In the first half of the 20th Century, the Red Ensign had widespread use in Australia.
The Red Ensign is the same as the Australian National Flag (which can be referred to as the Blue Ensign), except with a red instead of a blue background. See the comparison below:
As can be seen, the Union Jack in both flags keeps its own blue background. This means in black and white photographs of the flag, it is usually possible to tell which ensign the flag is: In the Blue Ensign, the shade of grey will be uniform between the background of the Union Jack and the rest of the flag, whereas in the Red Ensign, the background of the Union Jack will be a darker shade of grey than the rest of the flag. This is important as most photographs of the first half of the 20th Century, during which the Red Ensign was used widely, are of course in black and white.
Official use of the Blue and Red Ensigns
On the 3rd Sep 1901, following Federation, the Australian National Flag (Blue Ensign) became the official national flag of Australia, and has remained so ever since.
At the same time, the Red Ensign became the flag of Merchant Naval Shipping, and has remained so ever since.
Hence from 1901 to now, the Blue Ensign has been consistently used by Federal and State Governments, and has been the official flag of the Australian military.
Unofficial uses of the Red Ensign
In the first half of the 20th Century, specifically from 1901 to 1953, the Red Ensign was widely used in Australia in unofficial capacities, that is, well beyond its official use in the Merchant Navy.
Unofficial uses of the Red Ensign from 1901 to 1953:
- Manufactured in large numbers by flag makers, well beyond the demand of Merchant Naval Shipping
- Used by various local governments (councils) and other institutions outside Federal and State governments
- Used by many soldiers in World Wars 1 and 2
- Regarded by many in the general public as the flag of Australia
The following diagram shows the status and use of both ensigns over the period:
Government action to confirm the Australian National Flag (Blue Ensign)
1947 – Letter from Howard Beale MP to flag makers to request they re-direct their manufacture to the Australian National Flag (Blue Ensign) rather than the Red Ensign (except for its proper use in shipping)
1953 – Flag Act: The Blue Ensign is confirmed by legislation as the chief national symbol by law, custom and tradition and its official title becomes the “Australian National Flag”.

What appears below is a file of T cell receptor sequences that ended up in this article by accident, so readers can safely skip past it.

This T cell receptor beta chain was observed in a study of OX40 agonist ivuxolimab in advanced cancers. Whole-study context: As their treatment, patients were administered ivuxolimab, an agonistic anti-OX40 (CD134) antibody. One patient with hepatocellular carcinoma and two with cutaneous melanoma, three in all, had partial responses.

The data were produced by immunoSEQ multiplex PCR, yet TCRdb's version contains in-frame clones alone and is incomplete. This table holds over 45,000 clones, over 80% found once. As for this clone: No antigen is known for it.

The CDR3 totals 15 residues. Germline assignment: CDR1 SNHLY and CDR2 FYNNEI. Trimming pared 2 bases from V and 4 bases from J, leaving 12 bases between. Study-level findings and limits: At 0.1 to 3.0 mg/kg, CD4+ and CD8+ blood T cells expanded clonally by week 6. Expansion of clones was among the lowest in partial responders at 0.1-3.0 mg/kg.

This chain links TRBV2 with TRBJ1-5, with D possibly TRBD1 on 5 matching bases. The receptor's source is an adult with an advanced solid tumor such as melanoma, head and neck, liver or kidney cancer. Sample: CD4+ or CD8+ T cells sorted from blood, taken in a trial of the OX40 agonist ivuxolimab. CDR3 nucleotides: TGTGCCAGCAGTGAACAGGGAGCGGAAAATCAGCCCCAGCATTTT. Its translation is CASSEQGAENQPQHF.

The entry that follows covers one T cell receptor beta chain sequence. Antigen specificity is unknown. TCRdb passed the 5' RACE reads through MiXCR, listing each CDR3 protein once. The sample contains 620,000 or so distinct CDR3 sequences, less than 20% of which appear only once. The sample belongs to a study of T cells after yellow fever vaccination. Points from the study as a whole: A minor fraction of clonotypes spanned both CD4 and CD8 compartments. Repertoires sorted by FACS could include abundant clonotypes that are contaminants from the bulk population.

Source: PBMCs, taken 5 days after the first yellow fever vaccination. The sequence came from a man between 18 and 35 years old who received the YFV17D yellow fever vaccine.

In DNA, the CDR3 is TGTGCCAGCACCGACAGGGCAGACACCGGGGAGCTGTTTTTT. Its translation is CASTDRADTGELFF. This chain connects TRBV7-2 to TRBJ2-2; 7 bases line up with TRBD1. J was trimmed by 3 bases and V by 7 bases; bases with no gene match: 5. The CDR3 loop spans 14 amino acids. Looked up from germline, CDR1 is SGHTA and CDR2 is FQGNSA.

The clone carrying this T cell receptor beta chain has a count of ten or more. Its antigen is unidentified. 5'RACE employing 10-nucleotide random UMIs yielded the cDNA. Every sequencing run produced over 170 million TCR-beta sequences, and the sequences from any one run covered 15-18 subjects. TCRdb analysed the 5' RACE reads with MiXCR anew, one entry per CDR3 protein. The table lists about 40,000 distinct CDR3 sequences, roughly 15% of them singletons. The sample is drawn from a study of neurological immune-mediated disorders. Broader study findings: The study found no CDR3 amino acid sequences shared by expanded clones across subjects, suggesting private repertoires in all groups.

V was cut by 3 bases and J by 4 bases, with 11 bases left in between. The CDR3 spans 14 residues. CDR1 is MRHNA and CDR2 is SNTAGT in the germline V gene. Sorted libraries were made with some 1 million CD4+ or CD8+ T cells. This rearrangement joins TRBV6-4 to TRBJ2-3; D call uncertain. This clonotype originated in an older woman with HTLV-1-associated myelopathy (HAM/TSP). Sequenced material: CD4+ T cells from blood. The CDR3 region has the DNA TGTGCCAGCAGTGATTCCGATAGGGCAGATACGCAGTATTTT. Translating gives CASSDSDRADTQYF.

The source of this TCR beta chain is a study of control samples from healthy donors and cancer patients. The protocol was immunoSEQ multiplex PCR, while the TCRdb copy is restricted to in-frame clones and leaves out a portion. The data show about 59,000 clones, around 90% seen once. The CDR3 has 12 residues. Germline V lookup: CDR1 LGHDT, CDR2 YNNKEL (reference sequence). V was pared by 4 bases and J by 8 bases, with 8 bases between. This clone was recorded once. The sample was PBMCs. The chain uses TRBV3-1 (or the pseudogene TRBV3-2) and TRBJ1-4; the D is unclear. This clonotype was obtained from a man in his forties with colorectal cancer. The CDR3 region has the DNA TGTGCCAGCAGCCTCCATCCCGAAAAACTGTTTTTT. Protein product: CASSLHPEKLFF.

By and large these actions brought to an end the unofficial use of the Red Ensign, and brought about a common recognition by the general public of the Blue Ensign as the official flag of Australia.
Suggested reasons for unofficial uses of the Red Ensign (1901 to 1953)
- Culturally: A combination of (i) Australia’s laissez-faire democracy and (ii) a considerable, but narrowing, gap between the leadership class (who consistently adhered to the official Blue Ensign) and the remainder of Australians (some of whom used the Red Ensign). Hence, while all Australians shared essentially the same flag, differences in perception, as to which ensign was to be used, were able to go largely unchecked.
- The national flag was not flown to the same degree as it is today; so, outside of the leadership, there was less focus on getting it right
- Red was perceived by many as a natural colour to be the background for the flag:
(i) Also one of the colours the Union Jack
(ii) Canada was seen as a senior partner in the Commonwealth – their flag from 1868 to 1965 also had red background (example below was from 1921 to 1957)
(iii) Red was associated with the Commonwealth, e.g. world maps typically showed Commonwealth countries in red or pink
4. Cycle of supply, precedent and demand: Soon after 1901, certain flag makers started making the Red Ensign for public consumption, which in turn created precedent, demand and further supply, further precedent, and so on.
5. Many local councils and non-government institutions flew the Red Ensign, giving the general public the false impression of it being official
6. In the World Wars, merchant ships, legitimately carrying the Red Ensign, often took soldiers to war, giving them visibility of, and access to, the Red Ensign.